As British Summer Time ends and the autumn leaves fall, we enter the annual routine of putting our clocks back by one hour. You did put your clocks back, didn’t you?
Please don’t tell me you forgot?
Well this morning we encountered one of the many people who did forget.
My bride-to-be and I are staying in a quaint little English bed and breakfast on a farm on the outskirts of Macclesfield. Having enjoyed celebrating a friend’s wedding on Saturday an extra hour in bed to recover is always welcome.
The kind landlady at the bed and breakfast was kind to offer to deliver breakfast to our room. This is above and beyond the normal service so we are very grateful.
I requested delivery at 10am, so we could lie in and have time to pack and check out.
Yes, you’ve guessed it, shortly after 9am there she is at the door with a tray of goodies. Naturally very grateful I receive this bounty of English Breakfast delight.
Aware of the error I gently raise the query “You do know the clocks went back overnight don’t you?”
Well, this query was greeted with horrified silence. In true comedy moment character her jaw dropped and her eyes widened in shock. Taking a moment she composed herself and asked “So it’s just after eleven now?”
I corrected the misunderstanding and explained it was just after nine.
Soon the awkwardness was over and apology accepted. Following on from this she told of how once she prepared a meal for around twenty guests an hour early. All due to timing changes. So if I was to ask her again, “You did put your clocks back, didn’t you?” I’m sure the answer would be no.
For some of those visiting the UK this is maybe a little strange. I know that not all countries change their clocks. In the UK it happens on the last Saturday/early Sunday of October (clocks go back one hour to revert to Greenwich Mean Time aka GMT) and on the last Saturday/early Sunday of March (clocks go forward one hour to begin British Summer Time (BST)).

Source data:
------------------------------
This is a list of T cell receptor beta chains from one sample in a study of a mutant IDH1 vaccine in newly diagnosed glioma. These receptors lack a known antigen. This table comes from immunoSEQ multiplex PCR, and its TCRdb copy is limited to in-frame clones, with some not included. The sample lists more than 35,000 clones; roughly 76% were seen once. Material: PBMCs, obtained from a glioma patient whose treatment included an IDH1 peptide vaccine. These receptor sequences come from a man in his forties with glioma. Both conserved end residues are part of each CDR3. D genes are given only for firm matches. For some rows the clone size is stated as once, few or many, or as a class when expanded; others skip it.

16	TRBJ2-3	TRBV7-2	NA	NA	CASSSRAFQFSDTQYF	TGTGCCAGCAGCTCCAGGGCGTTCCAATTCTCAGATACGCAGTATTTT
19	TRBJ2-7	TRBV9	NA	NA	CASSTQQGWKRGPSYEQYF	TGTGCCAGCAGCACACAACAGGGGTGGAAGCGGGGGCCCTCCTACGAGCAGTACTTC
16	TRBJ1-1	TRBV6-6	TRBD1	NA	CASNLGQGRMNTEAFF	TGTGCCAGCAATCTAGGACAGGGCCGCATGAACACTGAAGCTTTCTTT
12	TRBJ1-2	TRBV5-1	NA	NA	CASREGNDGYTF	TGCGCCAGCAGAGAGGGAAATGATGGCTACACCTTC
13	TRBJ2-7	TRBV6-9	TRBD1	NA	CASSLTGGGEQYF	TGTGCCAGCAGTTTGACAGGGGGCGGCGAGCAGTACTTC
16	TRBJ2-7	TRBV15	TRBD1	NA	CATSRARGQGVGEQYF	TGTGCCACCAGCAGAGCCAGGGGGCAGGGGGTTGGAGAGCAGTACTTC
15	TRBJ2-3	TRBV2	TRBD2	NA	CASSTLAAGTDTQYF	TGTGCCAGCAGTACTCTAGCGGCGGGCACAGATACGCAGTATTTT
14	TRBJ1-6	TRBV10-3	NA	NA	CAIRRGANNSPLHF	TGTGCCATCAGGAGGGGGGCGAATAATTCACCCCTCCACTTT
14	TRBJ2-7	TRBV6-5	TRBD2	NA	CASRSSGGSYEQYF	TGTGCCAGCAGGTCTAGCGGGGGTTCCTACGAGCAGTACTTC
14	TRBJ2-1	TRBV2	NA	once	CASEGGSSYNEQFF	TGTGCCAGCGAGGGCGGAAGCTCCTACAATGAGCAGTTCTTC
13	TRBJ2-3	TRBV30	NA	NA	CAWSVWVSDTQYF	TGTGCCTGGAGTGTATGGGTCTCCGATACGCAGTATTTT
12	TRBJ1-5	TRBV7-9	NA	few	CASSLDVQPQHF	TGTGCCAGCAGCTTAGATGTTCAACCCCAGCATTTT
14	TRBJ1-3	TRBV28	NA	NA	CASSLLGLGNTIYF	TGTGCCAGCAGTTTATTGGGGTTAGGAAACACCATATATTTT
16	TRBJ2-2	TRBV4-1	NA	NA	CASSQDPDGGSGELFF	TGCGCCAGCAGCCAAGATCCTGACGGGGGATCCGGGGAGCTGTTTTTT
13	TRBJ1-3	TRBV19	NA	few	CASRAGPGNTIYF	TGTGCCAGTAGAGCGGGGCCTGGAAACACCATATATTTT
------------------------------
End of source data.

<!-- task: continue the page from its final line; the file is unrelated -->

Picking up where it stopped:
Daylight Saving exists in many countries around the world although not all. It is worth noting that the changing of the clocks in the US differs by date from those of the UK and Europe.
Australia is also complicated by the fact that some states use daylight saving and some don’t! So if you ask an Aussie “You did put your clocks back, didn’t you?”, be careful who you ask, he might not need to.
There is quite a detailed history of daylight saving. It evolved as a way of utilising daylight hours more effectively for various purposes. This can include the use of energy resource (light and heat), working shifts, maximising daylight hours through the seasons.
In the UK our autumn and winters are such that I can often set off for work in the morning in the dark then leave the office in the dark to come home. I spend all day in fluorescent light and gain no tangible benefit from daylight saving.
Modern history reads that daylight saving first came into place during the first World War. Actually starting on 30th April 1916 by Germany. Other combatants soon followed from both sides. The United States was on board by 1918.
In the modern-day, the benefits of daylight saving are disputed as hotly as ever. In Scotland there is strong sentiment not to change the clocks twice a year. This is due to the short lit days and the perceived dangers of children going to/from school in the dark. There are also arguments over the safety of driving conditions.
The arguments will rumble on and I’ve no idea if things will change.
I do know that the last weekend in March and October are important though. So I’m always prepared for the question “You did put your clocks back, didn’t you?”